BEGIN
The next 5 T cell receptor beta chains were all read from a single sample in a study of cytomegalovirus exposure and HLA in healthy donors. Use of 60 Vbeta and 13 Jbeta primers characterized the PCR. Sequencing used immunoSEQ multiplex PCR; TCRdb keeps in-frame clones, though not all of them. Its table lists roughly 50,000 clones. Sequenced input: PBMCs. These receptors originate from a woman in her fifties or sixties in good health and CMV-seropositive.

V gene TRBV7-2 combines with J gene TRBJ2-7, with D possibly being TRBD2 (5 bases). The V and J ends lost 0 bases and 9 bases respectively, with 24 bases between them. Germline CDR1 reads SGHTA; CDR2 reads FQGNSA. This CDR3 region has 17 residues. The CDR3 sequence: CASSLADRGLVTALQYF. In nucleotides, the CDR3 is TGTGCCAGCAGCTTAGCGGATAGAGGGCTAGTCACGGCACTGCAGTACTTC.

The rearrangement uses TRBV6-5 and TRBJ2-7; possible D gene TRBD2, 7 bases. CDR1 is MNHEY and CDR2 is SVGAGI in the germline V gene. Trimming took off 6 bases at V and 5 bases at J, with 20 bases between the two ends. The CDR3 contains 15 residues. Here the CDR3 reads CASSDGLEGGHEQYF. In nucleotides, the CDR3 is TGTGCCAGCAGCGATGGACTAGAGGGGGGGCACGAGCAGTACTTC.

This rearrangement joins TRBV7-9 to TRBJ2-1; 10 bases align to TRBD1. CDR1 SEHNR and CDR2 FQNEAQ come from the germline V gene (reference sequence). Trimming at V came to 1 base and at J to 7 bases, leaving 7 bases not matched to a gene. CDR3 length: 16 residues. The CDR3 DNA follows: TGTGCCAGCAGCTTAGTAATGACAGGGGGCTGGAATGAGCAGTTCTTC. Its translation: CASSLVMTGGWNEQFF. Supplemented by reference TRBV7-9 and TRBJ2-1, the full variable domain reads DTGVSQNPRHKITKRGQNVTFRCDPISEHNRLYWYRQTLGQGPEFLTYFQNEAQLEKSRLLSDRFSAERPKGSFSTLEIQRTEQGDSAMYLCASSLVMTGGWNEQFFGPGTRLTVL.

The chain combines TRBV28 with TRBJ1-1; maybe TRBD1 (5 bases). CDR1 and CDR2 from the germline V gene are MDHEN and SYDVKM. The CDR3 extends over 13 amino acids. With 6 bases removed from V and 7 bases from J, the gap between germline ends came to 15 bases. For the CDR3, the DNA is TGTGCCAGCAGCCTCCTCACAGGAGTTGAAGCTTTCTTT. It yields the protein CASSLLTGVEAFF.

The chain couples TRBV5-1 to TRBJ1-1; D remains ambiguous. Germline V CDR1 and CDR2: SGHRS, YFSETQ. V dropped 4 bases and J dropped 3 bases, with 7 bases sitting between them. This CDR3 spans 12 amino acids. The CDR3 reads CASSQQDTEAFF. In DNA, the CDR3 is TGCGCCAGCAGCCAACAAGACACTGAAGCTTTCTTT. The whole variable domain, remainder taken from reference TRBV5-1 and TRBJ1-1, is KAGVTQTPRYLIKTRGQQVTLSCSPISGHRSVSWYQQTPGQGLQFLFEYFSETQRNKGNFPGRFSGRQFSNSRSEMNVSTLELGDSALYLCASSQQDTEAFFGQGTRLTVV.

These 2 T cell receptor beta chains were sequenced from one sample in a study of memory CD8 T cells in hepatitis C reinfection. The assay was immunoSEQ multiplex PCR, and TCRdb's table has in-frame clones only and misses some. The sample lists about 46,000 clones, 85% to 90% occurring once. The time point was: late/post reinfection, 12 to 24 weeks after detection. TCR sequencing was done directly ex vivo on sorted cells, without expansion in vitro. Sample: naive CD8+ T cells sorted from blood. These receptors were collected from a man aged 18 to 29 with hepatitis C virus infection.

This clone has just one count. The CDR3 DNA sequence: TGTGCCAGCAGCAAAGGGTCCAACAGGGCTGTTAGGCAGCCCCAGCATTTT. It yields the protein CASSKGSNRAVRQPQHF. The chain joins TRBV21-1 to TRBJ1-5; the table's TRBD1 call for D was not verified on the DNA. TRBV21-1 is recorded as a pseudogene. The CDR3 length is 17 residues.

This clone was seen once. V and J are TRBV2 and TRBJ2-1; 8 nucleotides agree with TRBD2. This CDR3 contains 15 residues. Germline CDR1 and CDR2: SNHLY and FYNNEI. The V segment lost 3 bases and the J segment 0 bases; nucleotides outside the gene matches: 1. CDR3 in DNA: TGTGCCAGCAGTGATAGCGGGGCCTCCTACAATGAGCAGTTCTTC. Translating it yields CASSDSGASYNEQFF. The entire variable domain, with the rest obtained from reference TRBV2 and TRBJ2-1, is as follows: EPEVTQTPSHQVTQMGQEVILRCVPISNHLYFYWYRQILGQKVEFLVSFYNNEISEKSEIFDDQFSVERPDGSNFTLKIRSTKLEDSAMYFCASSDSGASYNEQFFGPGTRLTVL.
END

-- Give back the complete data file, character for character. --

The next 5 T cell receptor beta chains were all read from a single sample in a study of cytomegalovirus exposure and HLA in healthy donors. Use of 60 Vbeta and 13 Jbeta primers characterized the PCR. Sequencing used immunoSEQ multiplex PCR; TCRdb keeps in-frame clones, though not all of them. Its table lists roughly 50,000 clones. Sequenced input: PBMCs. These receptors originate from a woman in her fifties or sixties in good health and CMV-seropositive.

V gene TRBV7-2 combines with J gene TRBJ2-7, with D possibly being TRBD2 (5 bases). The V and J ends lost 0 bases and 9 bases respectively, with 24 bases between them. Germline CDR1 reads SGHTA; CDR2 reads FQGNSA. This CDR3 region has 17 residues. The CDR3 sequence: CASSLADRGLVTALQYF. In nucleotides, the CDR3 is TGTGCCAGCAGCTTAGCGGATAGAGGGCTAGTCACGGCACTGCAGTACTTC.

The rearrangement uses TRBV6-5 and TRBJ2-7; possible D gene TRBD2, 7 bases. CDR1 is MNHEY and CDR2 is SVGAGI in the germline V gene. Trimming took off 6 bases at V and 5 bases at J, with 20 bases between the two ends. The CDR3 contains 15 residues. Here the CDR3 reads CASSDGLEGGHEQYF. In nucleotides, the CDR3 is TGTGCCAGCAGCGATGGACTAGAGGGGGGGCACGAGCAGTACTTC.

This rearrangement joins TRBV7-9 to TRBJ2-1; 10 bases align to TRBD1. CDR1 SEHNR and CDR2 FQNEAQ come from the germline V gene (reference sequence). Trimming at V came to 1 base and at J to 7 bases, leaving 7 bases not matched to a gene. CDR3 length: 16 residues. The CDR3 DNA follows: TGTGCCAGCAGCTTAGTAATGACAGGGGGCTGGAATGAGCAGTTCTTC. Its translation: CASSLVMTGGWNEQFF. Supplemented by reference TRBV7-9 and TRBJ2-1, the full variable domain reads DTGVSQNPRHKITKRGQNVTFRCDPISEHNRLYWYRQTLGQGPEFLTYFQNEAQLEKSRLLSDRFSAERPKGSFSTLEIQRTEQGDSAMYLCASSLVMTGGWNEQFFGPGTRLTVL.

The chain combines TRBV28 with TRBJ1-1; maybe TRBD1 (5 bases). CDR1 and CDR2 from the germline V gene are MDHEN and SYDVKM. The CDR3 extends over 13 amino acids. With 6 bases removed from V and 7 bases from J, the gap between germline ends came to 15 bases. For the CDR3, the DNA is TGTGCCAGCAGCCTCCTCACAGGAGTTGAAGCTTTCTTT. It yields the protein CASSLLTGVEAFF.

The chain couples TRBV5-1 to TRBJ1-1; D remains ambiguous. Germline V CDR1 and CDR2: SGHRS, YFSETQ. V dropped 4 bases and J dropped 3 bases, with 7 bases sitting between them. This CDR3 spans 12 amino acids. The CDR3 reads CASSQQDTEAFF. In DNA, the CDR3 is TGCGCCAGCAGCCAACAAGACACTGAAGCTTTCTTT. The whole variable domain, remainder taken from reference TRBV5-1 and TRBJ1-1, is KAGVTQTPRYLIKTRGQQVTLSCSPISGHRSVSWYQQTPGQGLQFLFEYFSETQRNKGNFPGRFSGRQFSNSRSEMNVSTLELGDSALYLCASSQQDTEAFFGQGTRLTVV.

These 2 T cell receptor beta chains were sequenced from one sample in a study of memory CD8 T cells in hepatitis C reinfection. The assay was immunoSEQ multiplex PCR, and TCRdb's table has in-frame clones only and misses some. The sample lists about 46,000 clones, 85% to 90% occurring once. The time point was: late/post reinfection, 12 to 24 weeks after detection. TCR sequencing was done directly ex vivo on sorted cells, without expansion in vitro. Sample: naive CD8+ T cells sorted from blood. These receptors were collected from a man aged 18 to 29 with hepatitis C virus infection.

This clone has just one count. The CDR3 DNA sequence: TGTGCCAGCAGCAAAGGGTCCAACAGGGCTGTTAGGCAGCCCCAGCATTTT. It yields the protein CASSKGSNRAVRQPQHF. The chain joins TRBV21-1 to TRBJ1-5; the table's TRBD1 call for D was not verified on the DNA. TRBV21-1 is recorded as a pseudogene. The CDR3 length is 17 residues.

This clone was seen once. V and J are TRBV2 and TRBJ2-1; 8 nucleotides agree with TRBD2. This CDR3 contains 15 residues. Germline CDR1 and CDR2: SNHLY and FYNNEI. The V segment lost 3 bases and the J segment 0 bases; nucleotides outside the gene matches: 1. CDR3 in DNA: TGTGCCAGCAGTGATAGCGGGGCCTCCTACAATGAGCAGTTCTTC. Translating it yields CASSDSGASYNEQFF. The entire variable domain, with the rest obtained from reference TRBV2 and TRBJ2-1, is as follows: EPEVTQTPSHQVTQMGQEVILRCVPISNHLYFYWYRQILGQKVEFLVSFYNNEISEKSEIFDDQFSVERPDGSNFTLKIRSTKLEDSAMYFCASSDSGASYNEQFFGPGTRLTVL.